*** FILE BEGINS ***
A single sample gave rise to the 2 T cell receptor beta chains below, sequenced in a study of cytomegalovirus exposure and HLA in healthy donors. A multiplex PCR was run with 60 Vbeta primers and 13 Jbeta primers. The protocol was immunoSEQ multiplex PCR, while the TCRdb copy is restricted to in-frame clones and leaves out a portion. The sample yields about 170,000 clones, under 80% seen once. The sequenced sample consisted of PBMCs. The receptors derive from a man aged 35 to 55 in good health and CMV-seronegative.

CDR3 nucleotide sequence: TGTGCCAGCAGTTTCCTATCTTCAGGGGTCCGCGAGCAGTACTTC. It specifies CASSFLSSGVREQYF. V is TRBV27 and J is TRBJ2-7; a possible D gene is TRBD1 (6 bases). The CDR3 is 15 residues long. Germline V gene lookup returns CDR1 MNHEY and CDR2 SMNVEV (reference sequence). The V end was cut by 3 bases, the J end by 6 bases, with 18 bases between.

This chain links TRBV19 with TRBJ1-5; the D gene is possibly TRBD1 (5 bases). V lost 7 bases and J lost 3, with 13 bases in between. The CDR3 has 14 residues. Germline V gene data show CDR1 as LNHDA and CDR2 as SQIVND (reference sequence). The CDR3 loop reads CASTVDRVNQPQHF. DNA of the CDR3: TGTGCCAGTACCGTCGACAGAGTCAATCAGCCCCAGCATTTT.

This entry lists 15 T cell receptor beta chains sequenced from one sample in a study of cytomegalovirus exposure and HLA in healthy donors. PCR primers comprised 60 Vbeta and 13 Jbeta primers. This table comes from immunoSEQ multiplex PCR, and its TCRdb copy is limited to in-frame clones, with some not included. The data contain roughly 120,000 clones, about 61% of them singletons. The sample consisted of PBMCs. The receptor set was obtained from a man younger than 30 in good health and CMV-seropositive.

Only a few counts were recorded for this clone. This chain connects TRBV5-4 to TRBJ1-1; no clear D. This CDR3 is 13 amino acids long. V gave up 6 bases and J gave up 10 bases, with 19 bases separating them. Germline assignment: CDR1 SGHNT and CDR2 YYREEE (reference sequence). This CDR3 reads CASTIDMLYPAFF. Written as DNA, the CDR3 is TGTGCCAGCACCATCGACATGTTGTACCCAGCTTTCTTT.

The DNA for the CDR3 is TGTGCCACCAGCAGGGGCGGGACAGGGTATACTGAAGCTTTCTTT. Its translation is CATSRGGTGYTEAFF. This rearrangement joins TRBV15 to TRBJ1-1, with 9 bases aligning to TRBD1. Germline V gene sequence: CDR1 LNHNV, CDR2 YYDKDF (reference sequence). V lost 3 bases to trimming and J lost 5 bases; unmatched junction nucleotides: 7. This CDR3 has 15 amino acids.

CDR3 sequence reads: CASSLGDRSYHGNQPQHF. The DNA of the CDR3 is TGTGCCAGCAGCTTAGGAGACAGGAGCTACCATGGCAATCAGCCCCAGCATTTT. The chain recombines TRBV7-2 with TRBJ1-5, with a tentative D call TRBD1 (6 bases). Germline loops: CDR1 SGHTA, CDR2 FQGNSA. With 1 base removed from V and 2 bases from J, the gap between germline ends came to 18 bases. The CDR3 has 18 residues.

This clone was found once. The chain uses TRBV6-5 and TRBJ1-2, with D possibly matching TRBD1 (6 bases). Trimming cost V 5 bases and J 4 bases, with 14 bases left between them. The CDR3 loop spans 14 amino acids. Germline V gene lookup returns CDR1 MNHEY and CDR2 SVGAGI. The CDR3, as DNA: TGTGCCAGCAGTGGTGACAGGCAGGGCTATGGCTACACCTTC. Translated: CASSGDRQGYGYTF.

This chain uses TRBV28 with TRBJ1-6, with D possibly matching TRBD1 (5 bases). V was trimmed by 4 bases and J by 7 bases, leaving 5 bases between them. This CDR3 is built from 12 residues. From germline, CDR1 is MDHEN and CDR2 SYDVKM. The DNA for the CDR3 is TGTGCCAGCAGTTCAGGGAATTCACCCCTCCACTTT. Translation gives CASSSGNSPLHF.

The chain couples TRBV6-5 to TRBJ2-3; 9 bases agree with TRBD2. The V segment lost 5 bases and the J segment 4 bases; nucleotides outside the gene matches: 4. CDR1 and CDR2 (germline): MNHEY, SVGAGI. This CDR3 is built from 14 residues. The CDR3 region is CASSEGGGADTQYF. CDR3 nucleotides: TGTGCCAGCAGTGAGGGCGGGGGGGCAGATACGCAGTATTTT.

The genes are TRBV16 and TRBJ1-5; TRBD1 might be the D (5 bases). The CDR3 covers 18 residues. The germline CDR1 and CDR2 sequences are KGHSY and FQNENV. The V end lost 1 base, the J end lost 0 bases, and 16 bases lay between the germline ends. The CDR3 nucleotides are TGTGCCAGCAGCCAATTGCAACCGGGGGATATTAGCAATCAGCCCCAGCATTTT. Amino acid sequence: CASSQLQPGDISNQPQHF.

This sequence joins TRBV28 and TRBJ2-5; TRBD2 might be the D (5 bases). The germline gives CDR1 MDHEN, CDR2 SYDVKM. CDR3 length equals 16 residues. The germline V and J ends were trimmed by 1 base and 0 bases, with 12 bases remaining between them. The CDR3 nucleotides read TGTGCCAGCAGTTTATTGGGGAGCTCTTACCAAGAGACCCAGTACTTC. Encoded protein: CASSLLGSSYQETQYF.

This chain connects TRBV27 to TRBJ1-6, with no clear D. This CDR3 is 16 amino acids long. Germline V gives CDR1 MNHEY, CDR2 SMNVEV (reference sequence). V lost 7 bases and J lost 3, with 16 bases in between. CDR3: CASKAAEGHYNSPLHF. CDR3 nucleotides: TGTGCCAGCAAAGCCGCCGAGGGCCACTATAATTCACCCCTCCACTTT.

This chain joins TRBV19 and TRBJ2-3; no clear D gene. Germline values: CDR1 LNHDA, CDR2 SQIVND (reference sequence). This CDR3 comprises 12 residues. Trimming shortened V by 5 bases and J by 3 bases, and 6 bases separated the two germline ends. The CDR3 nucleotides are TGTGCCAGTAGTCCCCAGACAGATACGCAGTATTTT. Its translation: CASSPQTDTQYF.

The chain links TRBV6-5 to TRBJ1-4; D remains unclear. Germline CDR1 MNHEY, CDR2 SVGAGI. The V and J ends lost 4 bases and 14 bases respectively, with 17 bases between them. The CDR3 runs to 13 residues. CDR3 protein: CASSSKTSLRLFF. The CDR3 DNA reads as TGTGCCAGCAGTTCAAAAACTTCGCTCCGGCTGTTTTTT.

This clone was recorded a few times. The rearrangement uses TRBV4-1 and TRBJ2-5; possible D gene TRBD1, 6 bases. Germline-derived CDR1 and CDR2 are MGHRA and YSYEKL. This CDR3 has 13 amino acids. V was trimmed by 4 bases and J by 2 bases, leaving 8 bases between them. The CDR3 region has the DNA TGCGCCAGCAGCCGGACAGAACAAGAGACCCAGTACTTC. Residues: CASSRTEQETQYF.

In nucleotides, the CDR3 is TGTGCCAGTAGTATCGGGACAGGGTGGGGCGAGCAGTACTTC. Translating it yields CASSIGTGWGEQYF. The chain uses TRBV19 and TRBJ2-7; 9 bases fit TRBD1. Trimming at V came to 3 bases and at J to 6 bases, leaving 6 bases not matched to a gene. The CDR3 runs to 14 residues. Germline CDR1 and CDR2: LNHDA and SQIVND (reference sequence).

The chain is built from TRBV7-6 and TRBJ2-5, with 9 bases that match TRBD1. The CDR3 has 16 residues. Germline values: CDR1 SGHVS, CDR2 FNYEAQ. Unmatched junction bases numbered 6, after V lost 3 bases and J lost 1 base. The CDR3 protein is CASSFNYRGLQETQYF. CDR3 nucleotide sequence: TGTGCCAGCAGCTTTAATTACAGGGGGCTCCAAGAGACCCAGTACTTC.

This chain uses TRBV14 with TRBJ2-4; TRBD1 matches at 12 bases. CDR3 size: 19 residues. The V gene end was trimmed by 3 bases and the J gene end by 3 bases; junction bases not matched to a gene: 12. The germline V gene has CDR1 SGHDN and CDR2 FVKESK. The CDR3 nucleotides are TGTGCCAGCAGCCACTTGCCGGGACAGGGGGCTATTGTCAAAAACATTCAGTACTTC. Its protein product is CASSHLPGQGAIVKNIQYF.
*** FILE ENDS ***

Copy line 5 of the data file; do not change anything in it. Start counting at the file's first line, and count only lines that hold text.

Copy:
Only a few counts were recorded for this clone. This chain connects TRBV5-4 to TRBJ1-1; no clear D. This CDR3 is 13 amino acids long. V gave up 6 bases and J gave up 10 bases, with 19 bases separating them. Germline assignment: CDR1 SGHNT and CDR2 YYREEE (reference sequence). This CDR3 reads CASTIDMLYPAFF. Written as DNA, the CDR3 is TGTGCCAGCACCATCGACATGTTGTACCCAGCTTTCTTT.